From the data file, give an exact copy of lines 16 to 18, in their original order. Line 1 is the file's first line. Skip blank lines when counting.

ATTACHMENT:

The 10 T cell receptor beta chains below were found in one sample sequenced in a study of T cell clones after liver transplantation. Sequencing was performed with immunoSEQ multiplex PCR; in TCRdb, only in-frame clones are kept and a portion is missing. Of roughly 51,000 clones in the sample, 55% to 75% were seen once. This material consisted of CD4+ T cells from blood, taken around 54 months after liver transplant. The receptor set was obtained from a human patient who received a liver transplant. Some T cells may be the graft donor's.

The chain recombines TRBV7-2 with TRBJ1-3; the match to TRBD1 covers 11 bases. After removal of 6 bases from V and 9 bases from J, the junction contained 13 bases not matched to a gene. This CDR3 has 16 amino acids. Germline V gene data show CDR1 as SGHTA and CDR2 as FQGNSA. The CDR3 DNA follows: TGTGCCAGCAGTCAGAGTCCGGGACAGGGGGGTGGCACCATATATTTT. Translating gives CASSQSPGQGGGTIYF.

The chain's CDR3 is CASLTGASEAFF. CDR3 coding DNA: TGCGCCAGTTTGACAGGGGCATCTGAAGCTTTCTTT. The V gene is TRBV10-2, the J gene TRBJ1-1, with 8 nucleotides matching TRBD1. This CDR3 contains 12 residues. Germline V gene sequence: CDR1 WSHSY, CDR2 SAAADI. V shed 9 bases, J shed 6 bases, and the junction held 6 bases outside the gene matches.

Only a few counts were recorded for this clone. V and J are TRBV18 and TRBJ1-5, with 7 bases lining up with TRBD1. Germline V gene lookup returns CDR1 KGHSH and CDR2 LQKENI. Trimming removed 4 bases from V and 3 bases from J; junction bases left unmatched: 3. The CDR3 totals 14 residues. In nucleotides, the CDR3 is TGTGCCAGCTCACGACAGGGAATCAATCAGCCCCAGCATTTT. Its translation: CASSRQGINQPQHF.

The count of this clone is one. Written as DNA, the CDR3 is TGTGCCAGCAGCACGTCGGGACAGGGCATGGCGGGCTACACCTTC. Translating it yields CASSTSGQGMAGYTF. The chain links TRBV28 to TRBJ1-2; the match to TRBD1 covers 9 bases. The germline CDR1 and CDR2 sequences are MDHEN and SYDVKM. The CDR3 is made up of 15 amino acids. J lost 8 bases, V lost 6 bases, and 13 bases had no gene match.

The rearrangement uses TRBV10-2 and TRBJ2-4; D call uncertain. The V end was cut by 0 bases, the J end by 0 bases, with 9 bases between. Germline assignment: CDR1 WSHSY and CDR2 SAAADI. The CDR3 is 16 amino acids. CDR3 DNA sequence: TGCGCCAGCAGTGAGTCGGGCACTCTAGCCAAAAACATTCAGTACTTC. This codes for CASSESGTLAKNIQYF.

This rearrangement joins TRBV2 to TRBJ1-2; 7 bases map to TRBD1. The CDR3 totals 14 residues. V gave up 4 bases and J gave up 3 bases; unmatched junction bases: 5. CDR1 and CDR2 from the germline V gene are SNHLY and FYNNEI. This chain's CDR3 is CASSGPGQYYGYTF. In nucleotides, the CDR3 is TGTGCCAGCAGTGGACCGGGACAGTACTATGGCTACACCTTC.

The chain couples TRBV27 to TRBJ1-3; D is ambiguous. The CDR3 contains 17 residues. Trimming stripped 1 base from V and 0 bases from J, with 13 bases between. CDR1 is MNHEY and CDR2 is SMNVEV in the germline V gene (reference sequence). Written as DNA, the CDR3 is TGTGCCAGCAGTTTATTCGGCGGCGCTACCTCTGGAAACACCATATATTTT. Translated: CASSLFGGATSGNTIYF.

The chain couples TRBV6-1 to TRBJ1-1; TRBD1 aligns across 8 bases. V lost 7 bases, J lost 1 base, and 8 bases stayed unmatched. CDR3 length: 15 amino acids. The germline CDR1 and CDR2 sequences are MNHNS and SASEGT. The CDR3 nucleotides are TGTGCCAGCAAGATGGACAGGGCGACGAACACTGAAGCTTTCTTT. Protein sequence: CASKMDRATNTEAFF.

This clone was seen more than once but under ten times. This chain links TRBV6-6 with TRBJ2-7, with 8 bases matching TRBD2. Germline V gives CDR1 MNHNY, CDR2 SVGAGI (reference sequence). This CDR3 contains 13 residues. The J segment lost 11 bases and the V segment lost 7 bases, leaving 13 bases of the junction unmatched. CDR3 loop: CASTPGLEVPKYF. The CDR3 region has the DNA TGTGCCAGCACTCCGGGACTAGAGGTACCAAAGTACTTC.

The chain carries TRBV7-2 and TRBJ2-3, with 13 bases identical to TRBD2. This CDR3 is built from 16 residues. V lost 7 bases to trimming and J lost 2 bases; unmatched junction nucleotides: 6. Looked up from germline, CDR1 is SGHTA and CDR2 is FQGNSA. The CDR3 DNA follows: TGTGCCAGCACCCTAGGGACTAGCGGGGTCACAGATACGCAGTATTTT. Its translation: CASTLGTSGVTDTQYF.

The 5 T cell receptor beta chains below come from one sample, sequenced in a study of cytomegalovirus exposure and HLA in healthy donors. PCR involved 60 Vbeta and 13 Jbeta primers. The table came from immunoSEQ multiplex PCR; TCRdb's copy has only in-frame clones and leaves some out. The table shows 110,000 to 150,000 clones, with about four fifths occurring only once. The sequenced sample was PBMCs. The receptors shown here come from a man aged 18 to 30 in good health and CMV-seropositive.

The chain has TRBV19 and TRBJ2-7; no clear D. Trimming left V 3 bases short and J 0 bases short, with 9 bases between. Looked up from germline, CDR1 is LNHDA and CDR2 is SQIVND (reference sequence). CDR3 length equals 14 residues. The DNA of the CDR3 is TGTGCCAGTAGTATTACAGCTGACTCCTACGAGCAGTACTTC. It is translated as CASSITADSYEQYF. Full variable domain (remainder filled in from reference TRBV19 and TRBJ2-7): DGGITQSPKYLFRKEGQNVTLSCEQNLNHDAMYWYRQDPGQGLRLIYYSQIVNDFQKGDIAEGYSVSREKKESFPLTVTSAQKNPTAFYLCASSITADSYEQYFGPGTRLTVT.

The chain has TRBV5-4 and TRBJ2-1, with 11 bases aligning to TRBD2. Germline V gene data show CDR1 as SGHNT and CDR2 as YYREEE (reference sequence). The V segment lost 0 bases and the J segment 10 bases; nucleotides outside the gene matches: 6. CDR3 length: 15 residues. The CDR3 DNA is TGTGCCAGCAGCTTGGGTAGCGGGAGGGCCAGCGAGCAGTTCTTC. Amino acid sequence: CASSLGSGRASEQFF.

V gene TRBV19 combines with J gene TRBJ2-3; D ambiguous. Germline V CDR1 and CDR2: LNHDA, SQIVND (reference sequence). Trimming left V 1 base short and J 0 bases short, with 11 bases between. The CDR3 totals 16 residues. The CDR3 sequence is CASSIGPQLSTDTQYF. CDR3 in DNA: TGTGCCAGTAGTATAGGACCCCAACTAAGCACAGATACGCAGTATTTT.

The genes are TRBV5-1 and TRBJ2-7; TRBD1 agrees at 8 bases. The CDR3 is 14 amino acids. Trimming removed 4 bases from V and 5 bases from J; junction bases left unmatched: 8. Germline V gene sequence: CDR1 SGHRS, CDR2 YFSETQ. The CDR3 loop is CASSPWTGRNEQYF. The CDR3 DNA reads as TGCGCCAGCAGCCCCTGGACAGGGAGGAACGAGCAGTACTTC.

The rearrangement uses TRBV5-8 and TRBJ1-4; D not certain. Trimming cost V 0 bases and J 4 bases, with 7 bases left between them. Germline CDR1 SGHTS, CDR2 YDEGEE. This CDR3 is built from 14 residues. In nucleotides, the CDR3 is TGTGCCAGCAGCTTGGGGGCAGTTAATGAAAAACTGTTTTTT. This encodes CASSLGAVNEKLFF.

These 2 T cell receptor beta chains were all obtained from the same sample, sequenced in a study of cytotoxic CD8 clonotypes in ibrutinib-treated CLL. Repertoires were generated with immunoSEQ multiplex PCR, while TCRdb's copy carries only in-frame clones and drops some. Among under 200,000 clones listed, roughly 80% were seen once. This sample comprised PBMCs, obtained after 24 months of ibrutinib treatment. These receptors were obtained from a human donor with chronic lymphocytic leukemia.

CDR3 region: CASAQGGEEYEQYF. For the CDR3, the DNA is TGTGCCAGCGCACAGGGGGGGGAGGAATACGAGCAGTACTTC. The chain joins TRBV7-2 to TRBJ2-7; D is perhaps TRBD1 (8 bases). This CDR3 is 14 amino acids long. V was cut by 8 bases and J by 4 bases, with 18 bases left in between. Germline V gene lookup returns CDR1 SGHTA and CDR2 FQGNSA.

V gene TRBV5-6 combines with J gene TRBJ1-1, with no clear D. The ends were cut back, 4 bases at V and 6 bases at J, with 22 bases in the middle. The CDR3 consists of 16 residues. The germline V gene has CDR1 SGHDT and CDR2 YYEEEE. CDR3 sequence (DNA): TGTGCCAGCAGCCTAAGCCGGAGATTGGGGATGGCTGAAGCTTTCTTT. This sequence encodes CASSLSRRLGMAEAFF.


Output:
The genes are TRBV5-1 and TRBJ2-7; TRBD1 agrees at 8 bases. The CDR3 is 14 amino acids. Trimming removed 4 bases from V and 5 bases from J; junction bases left unmatched: 8. Germline V gene sequence: CDR1 SGHRS, CDR2 YFSETQ. The CDR3 loop is CASSPWTGRNEQYF. The CDR3 DNA reads as TGCGCCAGCAGCCCCTGGACAGGGAGGAACGAGCAGTACTTC.

The rearrangement uses TRBV5-8 and TRBJ1-4; D not certain. Trimming cost V 0 bases and J 4 bases, with 7 bases left between them. Germline CDR1 SGHTS, CDR2 YDEGEE. This CDR3 is built from 14 residues. In nucleotides, the CDR3 is TGTGCCAGCAGCTTGGGGGCAGTTAATGAAAAACTGTTTTTT. This encodes CASSLGAVNEKLFF.

These 2 T cell receptor beta chains were all obtained from the same sample, sequenced in a study of cytotoxic CD8 clonotypes in ibrutinib-treated CLL. Repertoires were generated with immunoSEQ multiplex PCR, while TCRdb's copy carries only in-frame clones and drops some. Among under 200,000 clones listed, roughly 80% were seen once. This sample comprised PBMCs, obtained after 24 months of ibrutinib treatment. These receptors were obtained from a human donor with chronic lymphocytic leukemia.